Barbadians testify at alleged satanic ritual murder trial
ROSEAU, Dominica, Wednesday June 20, 2012 – For the past week, a jury of five women and four men have heard testimony from police and family members of both victim and defendant at the horrific trial of the man accused of murdering former University of the West Indies (UWI) student Corey Rohan Poleon of St Lucy, Barbados.
The accused, Sherman Webb of Kingshill, Dominica, is charged with the murder of Poleon, a 23-year-old bank teller, between August 31, 2009 and March 18, 2010.
According to information revealed in court last week, Poleon visited Dominica in February of 2009 and again on August 3, 2009 to meet Webb. The two men had allegedly met via the Internet.
Poleon’s family members reported him missing after he failed to return home to Barbados. His mortal remains were later found under the floorboards of a small wooden house in Elmshall, Dominica.
Webb allegedly confessed to the crime to three police officers: Corporal Jeffrey James, Sergeant Matthew Cuffy and Constable Scotland, detailing what had transpired and leading them to the scene of the incident.
Allegedly, Webb took Poleon to the heights of River Claire in Elmshall to a little “wooden shack” where he “chopped him on both sides of his neck” causing him to bleed to death.
Sergeant Cuffy testified that the alleged murder took place in a blue wooden house in Elmshall. Upon entering, the defendant pointed to an area on the floor where he had allegedly buried Poleon.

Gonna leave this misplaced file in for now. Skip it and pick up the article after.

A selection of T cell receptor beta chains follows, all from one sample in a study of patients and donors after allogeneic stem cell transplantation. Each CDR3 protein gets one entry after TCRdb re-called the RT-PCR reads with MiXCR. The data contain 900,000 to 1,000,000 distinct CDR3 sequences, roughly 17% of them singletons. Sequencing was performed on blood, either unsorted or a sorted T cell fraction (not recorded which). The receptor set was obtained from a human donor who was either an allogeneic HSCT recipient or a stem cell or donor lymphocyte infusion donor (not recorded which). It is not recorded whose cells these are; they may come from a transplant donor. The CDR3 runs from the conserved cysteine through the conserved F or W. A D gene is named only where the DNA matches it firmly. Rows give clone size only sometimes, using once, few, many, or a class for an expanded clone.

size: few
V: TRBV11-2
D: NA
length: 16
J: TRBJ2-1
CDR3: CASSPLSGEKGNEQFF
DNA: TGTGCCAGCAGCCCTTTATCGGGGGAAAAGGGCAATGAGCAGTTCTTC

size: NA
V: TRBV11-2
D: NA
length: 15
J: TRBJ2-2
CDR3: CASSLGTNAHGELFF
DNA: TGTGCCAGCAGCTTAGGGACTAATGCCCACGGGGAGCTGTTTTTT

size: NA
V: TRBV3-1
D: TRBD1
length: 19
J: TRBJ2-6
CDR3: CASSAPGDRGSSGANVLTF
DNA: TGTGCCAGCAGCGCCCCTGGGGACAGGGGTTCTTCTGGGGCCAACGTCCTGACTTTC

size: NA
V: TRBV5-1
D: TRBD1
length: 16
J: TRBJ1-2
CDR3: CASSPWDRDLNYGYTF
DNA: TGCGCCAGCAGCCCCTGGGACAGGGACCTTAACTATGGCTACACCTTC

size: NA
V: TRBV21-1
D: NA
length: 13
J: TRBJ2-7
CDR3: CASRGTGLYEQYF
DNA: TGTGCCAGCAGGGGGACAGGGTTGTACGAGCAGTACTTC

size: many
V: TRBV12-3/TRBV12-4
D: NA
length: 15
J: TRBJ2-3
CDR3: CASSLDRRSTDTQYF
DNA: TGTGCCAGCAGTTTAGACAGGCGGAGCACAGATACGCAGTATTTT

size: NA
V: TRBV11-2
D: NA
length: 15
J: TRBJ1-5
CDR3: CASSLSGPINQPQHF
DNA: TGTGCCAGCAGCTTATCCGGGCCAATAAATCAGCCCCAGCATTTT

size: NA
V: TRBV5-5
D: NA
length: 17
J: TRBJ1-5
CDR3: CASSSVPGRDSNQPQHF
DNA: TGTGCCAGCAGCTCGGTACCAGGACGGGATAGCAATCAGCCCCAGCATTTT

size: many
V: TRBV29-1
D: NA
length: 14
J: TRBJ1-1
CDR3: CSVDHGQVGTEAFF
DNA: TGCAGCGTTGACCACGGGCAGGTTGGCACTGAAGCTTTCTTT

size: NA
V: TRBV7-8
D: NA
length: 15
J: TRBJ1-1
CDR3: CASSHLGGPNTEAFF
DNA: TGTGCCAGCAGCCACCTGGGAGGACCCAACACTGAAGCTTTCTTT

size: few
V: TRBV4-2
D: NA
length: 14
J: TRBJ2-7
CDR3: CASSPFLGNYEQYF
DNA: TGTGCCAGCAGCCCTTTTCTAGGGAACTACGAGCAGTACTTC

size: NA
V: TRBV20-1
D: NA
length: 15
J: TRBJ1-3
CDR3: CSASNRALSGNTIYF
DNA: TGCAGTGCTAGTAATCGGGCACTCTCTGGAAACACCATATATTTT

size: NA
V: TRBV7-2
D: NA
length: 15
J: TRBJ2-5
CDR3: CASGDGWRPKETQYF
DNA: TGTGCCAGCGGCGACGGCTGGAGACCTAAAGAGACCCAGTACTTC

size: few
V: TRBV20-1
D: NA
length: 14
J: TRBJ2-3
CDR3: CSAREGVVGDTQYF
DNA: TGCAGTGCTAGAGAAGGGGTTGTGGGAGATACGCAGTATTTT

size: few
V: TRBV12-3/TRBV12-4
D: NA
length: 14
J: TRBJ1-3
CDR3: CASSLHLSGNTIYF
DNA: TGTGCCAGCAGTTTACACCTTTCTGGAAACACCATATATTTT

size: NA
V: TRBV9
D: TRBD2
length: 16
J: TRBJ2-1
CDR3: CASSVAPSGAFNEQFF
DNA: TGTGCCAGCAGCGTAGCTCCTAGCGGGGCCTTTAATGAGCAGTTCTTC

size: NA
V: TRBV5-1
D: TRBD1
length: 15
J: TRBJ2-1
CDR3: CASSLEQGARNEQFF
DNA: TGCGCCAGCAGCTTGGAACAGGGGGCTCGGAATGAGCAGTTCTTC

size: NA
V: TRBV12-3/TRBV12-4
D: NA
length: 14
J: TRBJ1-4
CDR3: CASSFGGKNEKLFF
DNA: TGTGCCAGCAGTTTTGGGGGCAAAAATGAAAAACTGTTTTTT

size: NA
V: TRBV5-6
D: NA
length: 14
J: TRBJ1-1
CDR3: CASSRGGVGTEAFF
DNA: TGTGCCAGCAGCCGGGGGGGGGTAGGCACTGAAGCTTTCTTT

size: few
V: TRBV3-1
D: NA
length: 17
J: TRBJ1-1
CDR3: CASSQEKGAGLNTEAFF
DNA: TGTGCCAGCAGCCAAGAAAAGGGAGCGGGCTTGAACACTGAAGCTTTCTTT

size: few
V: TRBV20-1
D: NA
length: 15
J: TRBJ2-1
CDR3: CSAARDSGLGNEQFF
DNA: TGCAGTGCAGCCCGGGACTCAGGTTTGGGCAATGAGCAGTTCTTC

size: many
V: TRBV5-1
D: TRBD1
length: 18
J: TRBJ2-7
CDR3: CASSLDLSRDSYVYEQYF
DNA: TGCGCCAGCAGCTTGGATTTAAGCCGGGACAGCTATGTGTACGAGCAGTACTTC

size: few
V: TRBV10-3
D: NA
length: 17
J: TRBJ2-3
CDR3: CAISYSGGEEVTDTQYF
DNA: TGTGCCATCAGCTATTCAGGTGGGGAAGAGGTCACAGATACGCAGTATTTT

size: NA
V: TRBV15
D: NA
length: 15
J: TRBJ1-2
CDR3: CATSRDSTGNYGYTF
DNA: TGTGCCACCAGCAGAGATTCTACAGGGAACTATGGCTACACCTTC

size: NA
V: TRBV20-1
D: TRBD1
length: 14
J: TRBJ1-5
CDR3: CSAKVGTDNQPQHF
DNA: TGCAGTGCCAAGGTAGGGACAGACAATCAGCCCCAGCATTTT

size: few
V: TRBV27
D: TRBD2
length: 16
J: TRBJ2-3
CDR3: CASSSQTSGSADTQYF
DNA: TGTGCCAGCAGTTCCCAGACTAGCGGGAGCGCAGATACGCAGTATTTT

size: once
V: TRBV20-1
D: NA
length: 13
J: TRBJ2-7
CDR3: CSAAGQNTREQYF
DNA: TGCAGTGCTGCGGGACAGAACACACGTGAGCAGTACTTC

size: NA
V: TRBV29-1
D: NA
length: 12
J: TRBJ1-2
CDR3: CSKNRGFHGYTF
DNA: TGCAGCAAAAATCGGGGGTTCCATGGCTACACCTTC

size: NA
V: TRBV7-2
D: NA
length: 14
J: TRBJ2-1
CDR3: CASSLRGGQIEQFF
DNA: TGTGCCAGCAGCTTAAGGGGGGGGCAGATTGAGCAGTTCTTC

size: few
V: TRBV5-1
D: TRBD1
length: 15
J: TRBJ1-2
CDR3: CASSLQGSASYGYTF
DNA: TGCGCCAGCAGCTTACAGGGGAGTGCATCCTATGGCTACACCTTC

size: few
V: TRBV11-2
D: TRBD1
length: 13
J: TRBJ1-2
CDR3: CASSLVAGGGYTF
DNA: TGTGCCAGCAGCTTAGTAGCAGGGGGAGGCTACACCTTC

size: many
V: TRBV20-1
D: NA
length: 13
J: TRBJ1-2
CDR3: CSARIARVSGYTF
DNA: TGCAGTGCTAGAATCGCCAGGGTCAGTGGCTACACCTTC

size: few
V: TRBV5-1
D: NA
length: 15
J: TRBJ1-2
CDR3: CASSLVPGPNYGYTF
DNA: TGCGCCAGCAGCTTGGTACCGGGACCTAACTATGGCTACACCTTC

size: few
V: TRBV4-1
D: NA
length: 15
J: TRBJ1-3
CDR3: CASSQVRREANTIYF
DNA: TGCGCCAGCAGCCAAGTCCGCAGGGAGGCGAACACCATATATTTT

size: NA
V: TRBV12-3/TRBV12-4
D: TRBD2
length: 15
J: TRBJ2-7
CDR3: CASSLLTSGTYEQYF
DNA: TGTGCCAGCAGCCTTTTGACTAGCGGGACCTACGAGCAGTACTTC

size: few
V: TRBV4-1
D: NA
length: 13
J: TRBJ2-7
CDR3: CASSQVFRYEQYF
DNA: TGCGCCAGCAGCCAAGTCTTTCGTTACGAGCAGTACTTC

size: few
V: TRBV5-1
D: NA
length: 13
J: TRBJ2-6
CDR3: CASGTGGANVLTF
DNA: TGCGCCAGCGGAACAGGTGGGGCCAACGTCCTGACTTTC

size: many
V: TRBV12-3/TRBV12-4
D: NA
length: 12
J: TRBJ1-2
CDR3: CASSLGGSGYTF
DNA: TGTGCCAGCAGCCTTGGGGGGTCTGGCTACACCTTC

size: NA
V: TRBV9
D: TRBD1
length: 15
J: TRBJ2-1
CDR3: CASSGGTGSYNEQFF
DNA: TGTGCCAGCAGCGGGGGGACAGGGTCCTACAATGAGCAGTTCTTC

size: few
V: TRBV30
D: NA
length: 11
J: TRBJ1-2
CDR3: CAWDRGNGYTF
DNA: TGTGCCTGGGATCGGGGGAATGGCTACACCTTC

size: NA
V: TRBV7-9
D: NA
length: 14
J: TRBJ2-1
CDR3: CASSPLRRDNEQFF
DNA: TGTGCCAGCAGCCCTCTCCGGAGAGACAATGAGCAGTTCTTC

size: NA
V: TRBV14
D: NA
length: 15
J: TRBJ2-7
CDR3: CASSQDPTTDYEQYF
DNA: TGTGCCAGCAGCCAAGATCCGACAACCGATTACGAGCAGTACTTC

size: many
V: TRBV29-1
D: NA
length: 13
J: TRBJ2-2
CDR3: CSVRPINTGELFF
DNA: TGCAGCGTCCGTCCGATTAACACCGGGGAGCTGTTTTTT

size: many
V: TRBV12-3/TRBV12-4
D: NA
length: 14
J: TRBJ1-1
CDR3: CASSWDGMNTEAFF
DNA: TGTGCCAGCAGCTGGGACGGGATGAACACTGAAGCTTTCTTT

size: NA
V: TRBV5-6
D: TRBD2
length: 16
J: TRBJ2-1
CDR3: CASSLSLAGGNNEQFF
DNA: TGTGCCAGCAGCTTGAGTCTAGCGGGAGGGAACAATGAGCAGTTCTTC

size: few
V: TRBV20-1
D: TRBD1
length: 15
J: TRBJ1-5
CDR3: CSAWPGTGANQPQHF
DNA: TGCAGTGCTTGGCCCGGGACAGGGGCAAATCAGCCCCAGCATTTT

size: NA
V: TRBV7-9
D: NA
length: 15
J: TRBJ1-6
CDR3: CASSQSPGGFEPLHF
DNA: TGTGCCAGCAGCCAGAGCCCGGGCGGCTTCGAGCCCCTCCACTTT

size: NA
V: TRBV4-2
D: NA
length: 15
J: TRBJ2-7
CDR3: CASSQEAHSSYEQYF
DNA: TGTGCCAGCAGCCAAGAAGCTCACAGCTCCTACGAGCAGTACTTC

Police removed the floorboards and dug a hole where skeletal remains of the deceased were recovered along with a greenish rubber wristband bearing his name.
Cuffy said the accused admitted to using a cutlass to injure Poleon on his neck and digging a hole beneath the floor where he removed all his clothes and buried him.
Webb allegedly went on to replace the boards, carry water from a nearby river and wash the blood from the floor, and return to his home in Kingshill where he disposed of the clothing and other items belonging to the deceased.
According to the accused’s statements to the officer, he and Poleon were arguing, “trying to conjure the demon and in the middle of it, he got scared”.
Investigators reportedly found several items of paraphernalia related to some form of satanic ritual at Webb’s home.
Samples of the remains unearthed by police were taken to Jamaica and Barbados for testing and were confirmed to be those of Corey Poleon. The skeletal remains were subsequently presented and admitted into evidence.
On Monday, Poleon’s mother Denise Gilkes, his brother Lawrence Gilkes and sister Janelle Gilkes testified on behalf of the state.
Poleon’s mother described her late son as a very ambitious, intelligent and spiritual young man.
Janelle Gilkes, his sister, explained that she was very close to Poleon and he confided in her and her mother.
Other witnesses who have testified so far include police photographer Sergeant George Theophile; Mona James, Webb’s aunt, and Police Constable Issac Prevost.
James, who sobbed uncontrollably in court, explained that Webb had lived with her for several years and that she had seen Poleon for about four days. She said that when she later enquired as to his whereabouts, she was informed by her nephew that he had returned home.
Director of Public Prosecutions Gene Pestaina and State Attorney Arthlyn Nesty are leading the state’s case.
Justice Birnie Stephenson Brookes is presiding.